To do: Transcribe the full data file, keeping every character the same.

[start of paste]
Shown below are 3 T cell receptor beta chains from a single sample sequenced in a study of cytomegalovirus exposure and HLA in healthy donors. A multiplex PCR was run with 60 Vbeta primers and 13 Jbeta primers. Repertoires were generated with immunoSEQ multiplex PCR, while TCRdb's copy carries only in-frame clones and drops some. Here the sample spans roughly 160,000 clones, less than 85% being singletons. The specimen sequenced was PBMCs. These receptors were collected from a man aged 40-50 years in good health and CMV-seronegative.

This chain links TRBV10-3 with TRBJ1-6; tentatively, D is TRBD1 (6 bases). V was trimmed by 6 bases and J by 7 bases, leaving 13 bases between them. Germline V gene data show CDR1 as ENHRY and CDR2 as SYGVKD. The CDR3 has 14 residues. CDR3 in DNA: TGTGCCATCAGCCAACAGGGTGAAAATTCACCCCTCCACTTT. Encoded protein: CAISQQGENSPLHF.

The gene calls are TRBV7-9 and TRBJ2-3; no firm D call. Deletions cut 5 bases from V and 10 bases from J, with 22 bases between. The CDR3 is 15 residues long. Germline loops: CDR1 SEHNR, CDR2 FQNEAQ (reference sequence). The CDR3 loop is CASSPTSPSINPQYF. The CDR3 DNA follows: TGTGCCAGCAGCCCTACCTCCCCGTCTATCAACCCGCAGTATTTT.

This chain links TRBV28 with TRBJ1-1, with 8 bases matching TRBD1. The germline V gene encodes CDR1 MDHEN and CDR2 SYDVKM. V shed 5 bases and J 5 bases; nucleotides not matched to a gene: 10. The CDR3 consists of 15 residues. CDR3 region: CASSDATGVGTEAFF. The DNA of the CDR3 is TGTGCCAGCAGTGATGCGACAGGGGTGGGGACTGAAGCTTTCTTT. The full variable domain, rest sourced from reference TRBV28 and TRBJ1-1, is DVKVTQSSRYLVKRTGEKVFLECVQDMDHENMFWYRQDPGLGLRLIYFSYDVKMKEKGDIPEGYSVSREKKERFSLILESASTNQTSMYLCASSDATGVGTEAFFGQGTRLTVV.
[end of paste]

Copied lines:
Shown below are 3 T cell receptor beta chains from a single sample sequenced in a study of cytomegalovirus exposure and HLA in healthy donors. A multiplex PCR was run with 60 Vbeta primers and 13 Jbeta primers. Repertoires were generated with immunoSEQ multiplex PCR, while TCRdb's copy carries only in-frame clones and drops some. Here the sample spans roughly 160,000 clones, less than 85% being singletons. The specimen sequenced was PBMCs. These receptors were collected from a man aged 40-50 years in good health and CMV-seronegative.

This chain links TRBV10-3 with TRBJ1-6; tentatively, D is TRBD1 (6 bases). V was trimmed by 6 bases and J by 7 bases, leaving 13 bases between them. Germline V gene data show CDR1 as ENHRY and CDR2 as SYGVKD. The CDR3 has 14 residues. CDR3 in DNA: TGTGCCATCAGCCAACAGGGTGAAAATTCACCCCTCCACTTT. Encoded protein: CAISQQGENSPLHF.

The gene calls are TRBV7-9 and TRBJ2-3; no firm D call. Deletions cut 5 bases from V and 10 bases from J, with 22 bases between. The CDR3 is 15 residues long. Germline loops: CDR1 SEHNR, CDR2 FQNEAQ (reference sequence). The CDR3 loop is CASSPTSPSINPQYF. The CDR3 DNA follows: TGTGCCAGCAGCCCTACCTCCCCGTCTATCAACCCGCAGTATTTT.

This chain links TRBV28 with TRBJ1-1, with 8 bases matching TRBD1. The germline V gene encodes CDR1 MDHEN and CDR2 SYDVKM. V shed 5 bases and J 5 bases; nucleotides not matched to a gene: 10. The CDR3 consists of 15 residues. CDR3 region: CASSDATGVGTEAFF. The DNA of the CDR3 is TGTGCCAGCAGTGATGCGACAGGGGTGGGGACTGAAGCTTTCTTT. The full variable domain, rest sourced from reference TRBV28 and TRBJ1-1, is DVKVTQSSRYLVKRTGEKVFLECVQDMDHENMFWYRQDPGLGLRLIYFSYDVKMKEKGDIPEGYSVSREKKERFSLILESASTNQTSMYLCASSDATGVGTEAFFGQGTRLTVV.